[Haskell-cafe] Type classes, collections, sum types, closures, and a massive headache

Darren Grant therealkludgy at gmail.com
Tue Jan 29 03:35:13 CET 2013

On Mon, Jan 28, 2013 at 5:43 PM, Bob Hutchison <hutch-lists at recursive.ca>wrote:

> Now, this is how I got caught: it seems to be impossible to have
> collections of things with a common type class if they have different
> types. How is it that I've written that many lines of code in Haskell and
> I'm just noticing this now? (If I wasn't so annoyed, I'd look for something
> clever to reflect how loc count obviously doesn't mean much… but clever
> seems to be beyond me today).
> Is this true? Are there any GHC extensions that will let me around this?

I just encountered this recently myself. There is a GADT
extension [1][2] that may help. The greater abstraction appears to lie in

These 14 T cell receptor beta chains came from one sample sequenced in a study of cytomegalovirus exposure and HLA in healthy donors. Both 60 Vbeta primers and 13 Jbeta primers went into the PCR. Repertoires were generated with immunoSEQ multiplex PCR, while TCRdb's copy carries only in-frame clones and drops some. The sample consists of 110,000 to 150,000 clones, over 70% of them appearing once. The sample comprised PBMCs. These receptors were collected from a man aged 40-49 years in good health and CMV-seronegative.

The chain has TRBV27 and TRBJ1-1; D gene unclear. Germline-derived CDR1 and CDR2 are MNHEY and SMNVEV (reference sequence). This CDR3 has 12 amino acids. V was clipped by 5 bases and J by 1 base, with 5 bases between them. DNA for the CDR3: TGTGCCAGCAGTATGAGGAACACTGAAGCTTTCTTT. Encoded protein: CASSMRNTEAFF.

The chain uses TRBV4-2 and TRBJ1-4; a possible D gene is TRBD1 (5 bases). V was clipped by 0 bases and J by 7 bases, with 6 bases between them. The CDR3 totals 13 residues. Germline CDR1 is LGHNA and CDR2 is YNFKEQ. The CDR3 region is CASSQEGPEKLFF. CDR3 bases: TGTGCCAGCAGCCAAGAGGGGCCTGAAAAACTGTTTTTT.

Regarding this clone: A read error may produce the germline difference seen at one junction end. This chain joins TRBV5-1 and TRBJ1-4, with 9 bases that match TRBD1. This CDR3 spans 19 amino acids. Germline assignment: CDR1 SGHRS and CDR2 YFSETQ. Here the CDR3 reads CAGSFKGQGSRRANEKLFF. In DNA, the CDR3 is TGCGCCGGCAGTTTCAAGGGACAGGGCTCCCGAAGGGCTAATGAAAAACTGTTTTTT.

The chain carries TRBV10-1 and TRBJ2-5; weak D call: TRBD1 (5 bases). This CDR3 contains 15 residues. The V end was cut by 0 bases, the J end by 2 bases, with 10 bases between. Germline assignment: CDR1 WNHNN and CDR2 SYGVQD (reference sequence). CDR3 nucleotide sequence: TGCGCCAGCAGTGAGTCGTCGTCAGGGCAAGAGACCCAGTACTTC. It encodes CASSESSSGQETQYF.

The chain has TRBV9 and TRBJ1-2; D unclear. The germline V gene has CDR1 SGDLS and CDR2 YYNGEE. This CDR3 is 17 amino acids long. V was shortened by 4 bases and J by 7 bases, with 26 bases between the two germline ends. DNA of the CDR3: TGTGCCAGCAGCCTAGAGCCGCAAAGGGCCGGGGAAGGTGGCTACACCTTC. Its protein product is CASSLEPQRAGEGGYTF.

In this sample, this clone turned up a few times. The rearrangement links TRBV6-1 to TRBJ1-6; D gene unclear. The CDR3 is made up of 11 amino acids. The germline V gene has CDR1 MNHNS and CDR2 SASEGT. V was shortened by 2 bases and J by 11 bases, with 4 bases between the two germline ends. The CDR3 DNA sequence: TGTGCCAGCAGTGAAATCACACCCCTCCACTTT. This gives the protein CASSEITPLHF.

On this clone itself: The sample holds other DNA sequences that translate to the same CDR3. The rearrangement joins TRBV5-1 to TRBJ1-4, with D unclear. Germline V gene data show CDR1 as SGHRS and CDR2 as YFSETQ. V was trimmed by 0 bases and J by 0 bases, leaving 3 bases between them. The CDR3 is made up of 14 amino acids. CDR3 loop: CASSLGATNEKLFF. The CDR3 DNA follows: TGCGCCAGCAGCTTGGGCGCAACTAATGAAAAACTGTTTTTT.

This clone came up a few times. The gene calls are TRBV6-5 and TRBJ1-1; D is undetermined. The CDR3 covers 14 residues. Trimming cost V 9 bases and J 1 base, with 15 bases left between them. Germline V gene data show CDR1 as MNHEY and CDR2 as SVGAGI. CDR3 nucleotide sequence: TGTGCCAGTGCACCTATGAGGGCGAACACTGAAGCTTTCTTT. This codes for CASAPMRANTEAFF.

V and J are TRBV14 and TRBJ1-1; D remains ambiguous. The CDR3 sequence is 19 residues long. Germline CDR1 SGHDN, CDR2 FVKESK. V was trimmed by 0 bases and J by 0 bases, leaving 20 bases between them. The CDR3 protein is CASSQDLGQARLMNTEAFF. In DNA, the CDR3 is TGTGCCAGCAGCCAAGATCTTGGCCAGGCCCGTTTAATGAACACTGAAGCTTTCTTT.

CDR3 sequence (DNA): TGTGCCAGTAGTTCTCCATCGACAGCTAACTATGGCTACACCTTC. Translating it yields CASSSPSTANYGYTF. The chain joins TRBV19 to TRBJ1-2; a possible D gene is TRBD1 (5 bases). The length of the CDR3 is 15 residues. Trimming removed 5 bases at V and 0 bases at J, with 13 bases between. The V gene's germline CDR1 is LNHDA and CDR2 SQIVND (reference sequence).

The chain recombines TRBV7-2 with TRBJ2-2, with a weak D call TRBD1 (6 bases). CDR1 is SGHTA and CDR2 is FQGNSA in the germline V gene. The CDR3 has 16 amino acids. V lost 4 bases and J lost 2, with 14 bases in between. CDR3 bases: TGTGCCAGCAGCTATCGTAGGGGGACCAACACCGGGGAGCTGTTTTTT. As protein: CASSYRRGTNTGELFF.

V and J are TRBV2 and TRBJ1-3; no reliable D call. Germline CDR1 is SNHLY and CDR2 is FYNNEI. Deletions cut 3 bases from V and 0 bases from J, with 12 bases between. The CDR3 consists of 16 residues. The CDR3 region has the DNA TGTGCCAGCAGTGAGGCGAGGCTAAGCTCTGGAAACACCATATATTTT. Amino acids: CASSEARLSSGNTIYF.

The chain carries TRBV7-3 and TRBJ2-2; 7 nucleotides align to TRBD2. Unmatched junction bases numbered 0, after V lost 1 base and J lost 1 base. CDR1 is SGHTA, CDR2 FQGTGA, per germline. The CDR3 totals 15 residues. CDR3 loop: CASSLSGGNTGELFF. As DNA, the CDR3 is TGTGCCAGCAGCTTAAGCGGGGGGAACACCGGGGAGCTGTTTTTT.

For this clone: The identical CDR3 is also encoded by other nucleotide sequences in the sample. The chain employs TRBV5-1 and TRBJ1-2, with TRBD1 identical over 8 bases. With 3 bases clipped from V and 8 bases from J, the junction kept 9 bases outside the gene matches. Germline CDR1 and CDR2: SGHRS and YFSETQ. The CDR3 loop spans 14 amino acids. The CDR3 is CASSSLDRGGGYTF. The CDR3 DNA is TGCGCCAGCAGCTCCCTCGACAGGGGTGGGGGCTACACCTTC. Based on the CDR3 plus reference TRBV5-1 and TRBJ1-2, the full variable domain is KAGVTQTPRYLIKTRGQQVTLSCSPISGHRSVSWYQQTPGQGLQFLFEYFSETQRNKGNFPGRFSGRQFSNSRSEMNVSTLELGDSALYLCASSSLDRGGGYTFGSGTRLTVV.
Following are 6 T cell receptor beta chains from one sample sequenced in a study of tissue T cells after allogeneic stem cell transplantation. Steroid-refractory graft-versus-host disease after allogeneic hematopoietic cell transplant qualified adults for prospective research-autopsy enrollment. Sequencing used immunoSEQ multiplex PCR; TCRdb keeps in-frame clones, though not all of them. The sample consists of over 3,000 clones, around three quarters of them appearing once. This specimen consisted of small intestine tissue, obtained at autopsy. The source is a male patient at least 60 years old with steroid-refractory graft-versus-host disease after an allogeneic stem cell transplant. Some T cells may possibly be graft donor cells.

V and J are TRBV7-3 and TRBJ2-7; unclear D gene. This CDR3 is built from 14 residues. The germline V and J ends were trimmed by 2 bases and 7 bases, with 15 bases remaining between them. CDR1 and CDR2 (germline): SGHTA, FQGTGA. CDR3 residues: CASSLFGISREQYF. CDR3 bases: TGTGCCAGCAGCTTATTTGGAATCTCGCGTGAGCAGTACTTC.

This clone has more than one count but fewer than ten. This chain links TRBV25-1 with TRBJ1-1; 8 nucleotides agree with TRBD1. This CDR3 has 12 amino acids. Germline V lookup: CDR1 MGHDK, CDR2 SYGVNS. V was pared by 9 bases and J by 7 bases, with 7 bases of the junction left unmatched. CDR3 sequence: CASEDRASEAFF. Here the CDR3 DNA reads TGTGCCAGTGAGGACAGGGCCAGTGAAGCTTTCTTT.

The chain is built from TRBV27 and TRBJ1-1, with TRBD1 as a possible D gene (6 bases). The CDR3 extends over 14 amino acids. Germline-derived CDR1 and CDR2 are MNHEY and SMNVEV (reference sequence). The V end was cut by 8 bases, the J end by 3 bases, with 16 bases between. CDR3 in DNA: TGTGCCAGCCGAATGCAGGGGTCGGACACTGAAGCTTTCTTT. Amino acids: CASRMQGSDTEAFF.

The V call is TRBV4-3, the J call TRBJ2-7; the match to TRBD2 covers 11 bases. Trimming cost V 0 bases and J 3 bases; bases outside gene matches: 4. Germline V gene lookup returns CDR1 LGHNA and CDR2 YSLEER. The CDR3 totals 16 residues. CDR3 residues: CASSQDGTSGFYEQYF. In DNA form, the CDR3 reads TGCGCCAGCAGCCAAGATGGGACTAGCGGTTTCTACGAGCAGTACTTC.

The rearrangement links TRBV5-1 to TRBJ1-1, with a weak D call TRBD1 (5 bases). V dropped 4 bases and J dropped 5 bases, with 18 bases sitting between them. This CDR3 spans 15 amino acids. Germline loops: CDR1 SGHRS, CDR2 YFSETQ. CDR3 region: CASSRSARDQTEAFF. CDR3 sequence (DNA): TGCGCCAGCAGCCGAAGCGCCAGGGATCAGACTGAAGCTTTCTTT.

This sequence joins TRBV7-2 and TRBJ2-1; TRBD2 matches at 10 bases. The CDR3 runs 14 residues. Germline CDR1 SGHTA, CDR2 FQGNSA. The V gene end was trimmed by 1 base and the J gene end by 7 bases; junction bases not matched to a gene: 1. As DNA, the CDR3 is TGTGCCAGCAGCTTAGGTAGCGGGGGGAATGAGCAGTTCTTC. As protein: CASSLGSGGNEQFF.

existential types [3].

That being said, I'm a beginner as well and haven't yet used these
extensions. So far I have found that my code is simplified by redefining
heterogeneous types in terms of homogeneous functions.  If I have a class
that implements common methods, I will reorganize lists by common function
types rather than by class.


[1] http://www.haskell.org/haskellwiki/GADT
[2] http://www.haskell.org/haskellwiki/GADTs_for_dummies
[3] http://www.haskell.org/haskellwiki/Existential_type
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